Mossad

The Dubai Cops Are So Terrific. So Why Is The Monaco Of The Middle East A Center For Smuggling, Killing, And All Kinds Of International Mayhem (Including The Evasion Of Sanctions)?
February 26, 2010

The local police have a pretty comprehensive surveillance capability. So don’t think that, if you’re crazy enough to retire to this economically troubled mini-state--still with large and now cheap villas (and even cheaper Asian labor)--you will have real privacy of any sort. Privacy in Dubai is reserved for Hamas and the vast network of Iranian arms traders, money launderers, and more ordinary gangsters. When the Dubai cops really want to, they can find out what they want—as you’ve seen with the otherwise highly successful Mossad operation.

Here Are The Odds That I Work For The Mossad
February 25, 2010

On the evening of February 17, BBC Radio 4 interviewed author Gordon Thomas, who estimated that half a million (and as many as a million) Jews work for the Mossad--or at least are on call. This is a rather remarkable work force, what with the cunning of the Jews and their mental agility.

Yes, The Mossad Did It.
February 24, 2010

The Mossad did it. And, as Carly Simon sang about James Bond, “nobody does it better.” This is not my line. But I wish I'd thought of it. Actually, like my friend who did, I believe that the Mossad is very pleased that every bloody Palestinian terrorist will now worry whether he will wake up from his nightly sleep or instead meet the virgins in the morning. Keep up with TNR on Facebook and Twitter.

The One Way In Which Israel And Palestine Are Equal
February 14, 2010

Well, actually it's the governments of Israel and Palestine that are equal in this way. And it's in the propensity of high public officials to engage in sexual aggression against women. In fact, Israel wins the prize on this count. Former president Moshe Katzav resigned from office in order to ward off (unsuccessfully, it appears) an eight-count indictment on serious charges. The trial is now in process.

Slander
January 08, 2010

In late August, a couple of weeks after a U.S. drone strike incinerated Baitullah Mehsud, leader of the Pakistani Taliban, the country’s most popular televised chat show, “Capital Talk,” hosted a panel to discuss national security. Among the guests was a squat, middle-aged woman with short black hair, streaked with silver dye, named Shireen Mazari. A defense analyst and public intellectual, Mazari is known for her hawkish nationalism--and deep suspicions of India and the United States.

The Mossad Thinks Iran's Election Was Basically Legit?
June 23, 2009

Hadn't heard this detail in today's Wall Street Journal: Mr. Amir minces no word in expressing his outrage over a statement by Meir Dagan, the chief of Israel's Mossad intelligence agency, who told a parliamentary committee last week that the extent of fraud in Iran's contested presidential elections was no worse than what happens in liberal democracies. Mr.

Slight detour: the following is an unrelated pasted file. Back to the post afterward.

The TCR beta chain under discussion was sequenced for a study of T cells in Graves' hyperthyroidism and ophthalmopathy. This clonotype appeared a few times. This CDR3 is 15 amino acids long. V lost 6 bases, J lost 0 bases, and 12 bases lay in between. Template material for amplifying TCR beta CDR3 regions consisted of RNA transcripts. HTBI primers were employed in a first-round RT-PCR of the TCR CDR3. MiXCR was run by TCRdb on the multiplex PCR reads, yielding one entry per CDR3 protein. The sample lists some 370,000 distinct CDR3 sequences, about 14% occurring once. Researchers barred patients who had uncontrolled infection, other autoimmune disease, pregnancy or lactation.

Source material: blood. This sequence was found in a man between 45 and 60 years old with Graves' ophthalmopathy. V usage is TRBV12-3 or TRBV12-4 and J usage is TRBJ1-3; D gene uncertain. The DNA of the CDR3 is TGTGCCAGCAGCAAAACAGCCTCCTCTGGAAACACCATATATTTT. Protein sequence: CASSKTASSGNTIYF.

PA Confidential
March 20, 2006

THE AUTHOR SERVED for four and a half years as the head of Mossad, Israel’s intelligence service. As a thought experiment, he placed himself inside the mind of a Palestinian spymaster to provide a cold assessment of the challenges faced by the new Hamas-led government. The following is a memo to Ismail Haniyeh, the Palestinian prime minister. Mr. Prime Minister: Your rise to power has been meteoric and unprecedented.

Stanley Kauffmann on Films: Spielberg's List
January 23, 2006

By now the filmgoing world knows that Steven Spielberg has three selves. First is the self most frequently summoned, the maker of superlative entertainments (Jaws, E.T. the Extra-Terrestrial). His second self applies his talent seriously to serious subjects (Schindler's List, Amistad). The third self produces hybrids, films that use both of the other two selves (Close Encounters of the Third Kind, Saving Private Ryan). Spielberg's new film, Munich, was made by the third self.

Flacks Americana
May 20, 2002

  It's five miles from Northern Virginia, where the Pentagon sets military targets, and a mile and a half from Foggy Bottom, where the State Department cobbles together coalitions. To look at it, you'd never guess that the ten-story glass-and-steel building at the intersection of Connecticut Avenue and T Street, nestled amid the town houses and cafes of Dupont Circle, serves as one of the headquarters for the U.S. propaganda war against terrorism. If it doesn't look like a government office building, that's because it's not. Rather, it houses a public relations firm called The Rendon Group.

Republic of Fear
October 08, 2001

Looming near the murky Tigris River on the fringes of downtown Baghdad, the Al Rasheed Hotel is the showpiece of Saddam Hussein's global outreach program. A concrete tower best known for the snarling caricature of George Bush Sr. painted on the lobby floor, the Al Rasheed has played host in recent months to a procession of international trade delegations in hot pursuit of lucrative government contracts. On any given day, hundreds of businessmen from China, Russia, Turkey, Malaysia, Italy, and elsewhere--along with dozens of Iraqi security agents--mingle in the hotel lobby and in the outdoor sw

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